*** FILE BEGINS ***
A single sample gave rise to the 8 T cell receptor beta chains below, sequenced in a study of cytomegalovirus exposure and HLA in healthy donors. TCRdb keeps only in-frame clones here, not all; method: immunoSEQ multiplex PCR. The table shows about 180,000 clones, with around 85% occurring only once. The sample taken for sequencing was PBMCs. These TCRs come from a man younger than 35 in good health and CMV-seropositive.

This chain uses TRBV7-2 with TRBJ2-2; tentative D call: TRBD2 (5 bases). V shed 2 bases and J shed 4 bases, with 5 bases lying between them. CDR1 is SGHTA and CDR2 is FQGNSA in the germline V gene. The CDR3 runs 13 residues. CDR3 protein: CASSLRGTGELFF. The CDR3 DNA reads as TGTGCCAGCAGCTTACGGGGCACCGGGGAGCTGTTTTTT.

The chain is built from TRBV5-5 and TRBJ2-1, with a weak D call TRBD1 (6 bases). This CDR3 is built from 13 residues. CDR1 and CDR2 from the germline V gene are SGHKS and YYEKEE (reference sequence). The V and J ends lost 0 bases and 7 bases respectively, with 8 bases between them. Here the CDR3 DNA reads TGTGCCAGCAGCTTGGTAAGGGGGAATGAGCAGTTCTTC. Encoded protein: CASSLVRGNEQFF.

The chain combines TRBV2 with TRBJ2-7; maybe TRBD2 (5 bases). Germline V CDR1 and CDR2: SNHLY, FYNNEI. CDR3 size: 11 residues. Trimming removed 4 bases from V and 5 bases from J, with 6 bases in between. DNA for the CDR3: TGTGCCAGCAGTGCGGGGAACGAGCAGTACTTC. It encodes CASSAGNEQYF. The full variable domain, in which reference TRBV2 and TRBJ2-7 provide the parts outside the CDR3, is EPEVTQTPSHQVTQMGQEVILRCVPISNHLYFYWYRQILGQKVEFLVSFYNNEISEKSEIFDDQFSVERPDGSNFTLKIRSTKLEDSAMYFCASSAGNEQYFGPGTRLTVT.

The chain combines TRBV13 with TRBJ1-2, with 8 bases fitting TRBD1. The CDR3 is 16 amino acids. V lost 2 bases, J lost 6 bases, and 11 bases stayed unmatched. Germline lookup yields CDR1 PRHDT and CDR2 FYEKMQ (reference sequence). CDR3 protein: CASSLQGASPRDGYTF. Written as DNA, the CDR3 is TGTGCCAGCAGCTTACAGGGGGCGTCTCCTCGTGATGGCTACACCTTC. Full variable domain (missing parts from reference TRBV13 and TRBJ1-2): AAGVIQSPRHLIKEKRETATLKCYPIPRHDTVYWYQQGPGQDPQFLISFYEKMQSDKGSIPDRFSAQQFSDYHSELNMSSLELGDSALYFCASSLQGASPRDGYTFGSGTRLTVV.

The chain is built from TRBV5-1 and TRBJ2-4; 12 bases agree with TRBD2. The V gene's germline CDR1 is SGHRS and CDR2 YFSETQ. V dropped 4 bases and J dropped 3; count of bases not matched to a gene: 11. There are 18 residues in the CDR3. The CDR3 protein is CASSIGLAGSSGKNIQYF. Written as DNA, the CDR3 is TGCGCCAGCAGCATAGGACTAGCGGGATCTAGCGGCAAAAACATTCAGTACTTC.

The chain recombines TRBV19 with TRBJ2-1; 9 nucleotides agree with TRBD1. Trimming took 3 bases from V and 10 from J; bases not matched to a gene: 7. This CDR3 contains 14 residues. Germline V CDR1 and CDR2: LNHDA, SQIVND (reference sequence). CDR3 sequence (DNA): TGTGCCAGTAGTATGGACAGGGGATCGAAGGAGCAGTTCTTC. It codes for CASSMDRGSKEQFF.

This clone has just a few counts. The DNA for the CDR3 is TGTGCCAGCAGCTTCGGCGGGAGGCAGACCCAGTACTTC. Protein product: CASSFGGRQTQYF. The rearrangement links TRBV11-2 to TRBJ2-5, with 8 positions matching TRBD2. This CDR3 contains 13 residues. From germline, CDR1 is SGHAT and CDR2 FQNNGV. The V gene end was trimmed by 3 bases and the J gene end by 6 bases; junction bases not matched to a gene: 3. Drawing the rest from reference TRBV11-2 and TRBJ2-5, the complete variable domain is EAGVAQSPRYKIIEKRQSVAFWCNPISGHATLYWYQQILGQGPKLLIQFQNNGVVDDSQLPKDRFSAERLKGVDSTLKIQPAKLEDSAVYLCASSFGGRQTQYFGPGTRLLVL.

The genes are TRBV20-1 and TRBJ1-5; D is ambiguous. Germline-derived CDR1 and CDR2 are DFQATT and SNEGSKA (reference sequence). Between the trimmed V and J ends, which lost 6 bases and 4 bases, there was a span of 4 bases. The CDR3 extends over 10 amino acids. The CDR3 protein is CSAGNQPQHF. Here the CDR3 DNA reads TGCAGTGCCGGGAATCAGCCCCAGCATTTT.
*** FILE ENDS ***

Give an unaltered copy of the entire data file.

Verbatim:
A single sample gave rise to the 8 T cell receptor beta chains below, sequenced in a study of cytomegalovirus exposure and HLA in healthy donors. TCRdb keeps only in-frame clones here, not all; method: immunoSEQ multiplex PCR. The table shows about 180,000 clones, with around 85% occurring only once. The sample taken for sequencing was PBMCs. These TCRs come from a man younger than 35 in good health and CMV-seropositive.

This chain uses TRBV7-2 with TRBJ2-2; tentative D call: TRBD2 (5 bases). V shed 2 bases and J shed 4 bases, with 5 bases lying between them. CDR1 is SGHTA and CDR2 is FQGNSA in the germline V gene. The CDR3 runs 13 residues. CDR3 protein: CASSLRGTGELFF. The CDR3 DNA reads as TGTGCCAGCAGCTTACGGGGCACCGGGGAGCTGTTTTTT.

The chain is built from TRBV5-5 and TRBJ2-1, with a weak D call TRBD1 (6 bases). This CDR3 is built from 13 residues. CDR1 and CDR2 from the germline V gene are SGHKS and YYEKEE (reference sequence). The V and J ends lost 0 bases and 7 bases respectively, with 8 bases between them. Here the CDR3 DNA reads TGTGCCAGCAGCTTGGTAAGGGGGAATGAGCAGTTCTTC. Encoded protein: CASSLVRGNEQFF.

The chain combines TRBV2 with TRBJ2-7; maybe TRBD2 (5 bases). Germline V CDR1 and CDR2: SNHLY, FYNNEI. CDR3 size: 11 residues. Trimming removed 4 bases from V and 5 bases from J, with 6 bases in between. DNA for the CDR3: TGTGCCAGCAGTGCGGGGAACGAGCAGTACTTC. It encodes CASSAGNEQYF. The full variable domain, in which reference TRBV2 and TRBJ2-7 provide the parts outside the CDR3, is EPEVTQTPSHQVTQMGQEVILRCVPISNHLYFYWYRQILGQKVEFLVSFYNNEISEKSEIFDDQFSVERPDGSNFTLKIRSTKLEDSAMYFCASSAGNEQYFGPGTRLTVT.

The chain combines TRBV13 with TRBJ1-2, with 8 bases fitting TRBD1. The CDR3 is 16 amino acids. V lost 2 bases, J lost 6 bases, and 11 bases stayed unmatched. Germline lookup yields CDR1 PRHDT and CDR2 FYEKMQ (reference sequence). CDR3 protein: CASSLQGASPRDGYTF. Written as DNA, the CDR3 is TGTGCCAGCAGCTTACAGGGGGCGTCTCCTCGTGATGGCTACACCTTC. Full variable domain (missing parts from reference TRBV13 and TRBJ1-2): AAGVIQSPRHLIKEKRETATLKCYPIPRHDTVYWYQQGPGQDPQFLISFYEKMQSDKGSIPDRFSAQQFSDYHSELNMSSLELGDSALYFCASSLQGASPRDGYTFGSGTRLTVV.

The chain is built from TRBV5-1 and TRBJ2-4; 12 bases agree with TRBD2. The V gene's germline CDR1 is SGHRS and CDR2 YFSETQ. V dropped 4 bases and J dropped 3; count of bases not matched to a gene: 11. There are 18 residues in the CDR3. The CDR3 protein is CASSIGLAGSSGKNIQYF. Written as DNA, the CDR3 is TGCGCCAGCAGCATAGGACTAGCGGGATCTAGCGGCAAAAACATTCAGTACTTC.

The chain recombines TRBV19 with TRBJ2-1; 9 nucleotides agree with TRBD1. Trimming took 3 bases from V and 10 from J; bases not matched to a gene: 7. This CDR3 contains 14 residues. Germline V CDR1 and CDR2: LNHDA, SQIVND (reference sequence). CDR3 sequence (DNA): TGTGCCAGTAGTATGGACAGGGGATCGAAGGAGCAGTTCTTC. It codes for CASSMDRGSKEQFF.

This clone has just a few counts. The DNA for the CDR3 is TGTGCCAGCAGCTTCGGCGGGAGGCAGACCCAGTACTTC. Protein product: CASSFGGRQTQYF. The rearrangement links TRBV11-2 to TRBJ2-5, with 8 positions matching TRBD2. This CDR3 contains 13 residues. From germline, CDR1 is SGHAT and CDR2 FQNNGV. The V gene end was trimmed by 3 bases and the J gene end by 6 bases; junction bases not matched to a gene: 3. Drawing the rest from reference TRBV11-2 and TRBJ2-5, the complete variable domain is EAGVAQSPRYKIIEKRQSVAFWCNPISGHATLYWYQQILGQGPKLLIQFQNNGVVDDSQLPKDRFSAERLKGVDSTLKIQPAKLEDSAVYLCASSFGGRQTQYFGPGTRLLVL.

The genes are TRBV20-1 and TRBJ1-5; D is ambiguous. Germline-derived CDR1 and CDR2 are DFQATT and SNEGSKA (reference sequence). Between the trimmed V and J ends, which lost 6 bases and 4 bases, there was a span of 4 bases. The CDR3 extends over 10 amino acids. The CDR3 protein is CSAGNQPQHF. Here the CDR3 DNA reads TGCAGTGCCGGGAATCAGCCCCAGCATTTT.